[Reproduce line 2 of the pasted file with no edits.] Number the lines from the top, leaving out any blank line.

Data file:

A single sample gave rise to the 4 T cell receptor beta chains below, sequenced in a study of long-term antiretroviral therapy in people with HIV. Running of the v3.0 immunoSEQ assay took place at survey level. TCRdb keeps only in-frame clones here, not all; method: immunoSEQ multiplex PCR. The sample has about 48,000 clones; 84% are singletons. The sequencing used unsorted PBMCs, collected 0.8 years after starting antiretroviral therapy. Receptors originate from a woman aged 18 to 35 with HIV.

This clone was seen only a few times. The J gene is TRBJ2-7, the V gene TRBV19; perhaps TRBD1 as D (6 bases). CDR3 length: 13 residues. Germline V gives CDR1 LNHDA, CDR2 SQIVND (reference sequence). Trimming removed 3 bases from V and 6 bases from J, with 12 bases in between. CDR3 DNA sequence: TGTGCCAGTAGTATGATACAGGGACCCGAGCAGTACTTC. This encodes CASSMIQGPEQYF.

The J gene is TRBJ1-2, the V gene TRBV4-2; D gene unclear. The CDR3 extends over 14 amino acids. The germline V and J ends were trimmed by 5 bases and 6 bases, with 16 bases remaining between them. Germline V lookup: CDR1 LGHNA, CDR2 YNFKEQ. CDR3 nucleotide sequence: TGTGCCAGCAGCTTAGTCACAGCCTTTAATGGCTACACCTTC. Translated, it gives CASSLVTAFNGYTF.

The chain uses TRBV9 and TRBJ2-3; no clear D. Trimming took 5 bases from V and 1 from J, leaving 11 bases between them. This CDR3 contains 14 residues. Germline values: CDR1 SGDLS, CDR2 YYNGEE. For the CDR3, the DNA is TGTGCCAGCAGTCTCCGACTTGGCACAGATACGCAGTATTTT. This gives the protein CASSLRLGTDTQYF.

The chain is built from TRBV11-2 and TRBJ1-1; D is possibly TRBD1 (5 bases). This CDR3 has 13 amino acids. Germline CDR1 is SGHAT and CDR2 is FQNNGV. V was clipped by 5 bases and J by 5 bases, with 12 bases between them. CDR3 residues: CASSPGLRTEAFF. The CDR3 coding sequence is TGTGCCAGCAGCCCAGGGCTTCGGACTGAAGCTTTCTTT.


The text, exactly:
This clone was seen only a few times. The J gene is TRBJ2-7, the V gene TRBV19; perhaps TRBD1 as D (6 bases). CDR3 length: 13 residues. Germline V gives CDR1 LNHDA, CDR2 SQIVND (reference sequence). Trimming removed 3 bases from V and 6 bases from J, with 12 bases in between. CDR3 DNA sequence: TGTGCCAGTAGTATGATACAGGGACCCGAGCAGTACTTC. This encodes CASSMIQGPEQYF.